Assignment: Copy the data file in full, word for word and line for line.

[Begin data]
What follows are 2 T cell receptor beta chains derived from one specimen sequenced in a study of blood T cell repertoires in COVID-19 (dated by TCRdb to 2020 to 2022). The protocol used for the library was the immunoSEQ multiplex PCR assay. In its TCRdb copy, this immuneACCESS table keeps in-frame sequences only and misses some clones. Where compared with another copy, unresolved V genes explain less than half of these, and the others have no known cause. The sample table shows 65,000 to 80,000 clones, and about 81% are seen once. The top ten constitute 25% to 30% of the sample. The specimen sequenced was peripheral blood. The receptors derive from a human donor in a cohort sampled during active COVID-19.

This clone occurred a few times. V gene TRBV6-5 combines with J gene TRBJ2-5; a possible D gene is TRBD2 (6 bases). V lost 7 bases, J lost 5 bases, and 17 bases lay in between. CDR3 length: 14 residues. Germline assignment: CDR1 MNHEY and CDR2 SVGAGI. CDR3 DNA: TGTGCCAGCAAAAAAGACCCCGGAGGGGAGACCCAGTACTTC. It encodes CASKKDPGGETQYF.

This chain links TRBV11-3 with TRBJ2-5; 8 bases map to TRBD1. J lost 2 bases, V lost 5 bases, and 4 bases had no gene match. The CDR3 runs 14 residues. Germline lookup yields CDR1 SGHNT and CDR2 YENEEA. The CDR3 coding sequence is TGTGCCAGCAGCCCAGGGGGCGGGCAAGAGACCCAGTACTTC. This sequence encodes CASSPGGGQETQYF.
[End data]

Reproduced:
What follows are 2 T cell receptor beta chains derived from one specimen sequenced in a study of blood T cell repertoires in COVID-19 (dated by TCRdb to 2020 to 2022). The protocol used for the library was the immunoSEQ multiplex PCR assay. In its TCRdb copy, this immuneACCESS table keeps in-frame sequences only and misses some clones. Where compared with another copy, unresolved V genes explain less than half of these, and the others have no known cause. The sample table shows 65,000 to 80,000 clones, and about 81% are seen once. The top ten constitute 25% to 30% of the sample. The specimen sequenced was peripheral blood. The receptors derive from a human donor in a cohort sampled during active COVID-19.

This clone occurred a few times. V gene TRBV6-5 combines with J gene TRBJ2-5; a possible D gene is TRBD2 (6 bases). V lost 7 bases, J lost 5 bases, and 17 bases lay in between. CDR3 length: 14 residues. Germline assignment: CDR1 MNHEY and CDR2 SVGAGI. CDR3 DNA: TGTGCCAGCAAAAAAGACCCCGGAGGGGAGACCCAGTACTTC. It encodes CASKKDPGGETQYF.

This chain links TRBV11-3 with TRBJ2-5; 8 bases map to TRBD1. J lost 2 bases, V lost 5 bases, and 4 bases had no gene match. The CDR3 runs 14 residues. Germline lookup yields CDR1 SGHNT and CDR2 YENEEA. The CDR3 coding sequence is TGTGCCAGCAGCCCAGGGGGCGGGCAAGAGACCCAGTACTTC. This sequence encodes CASSPGGGQETQYF.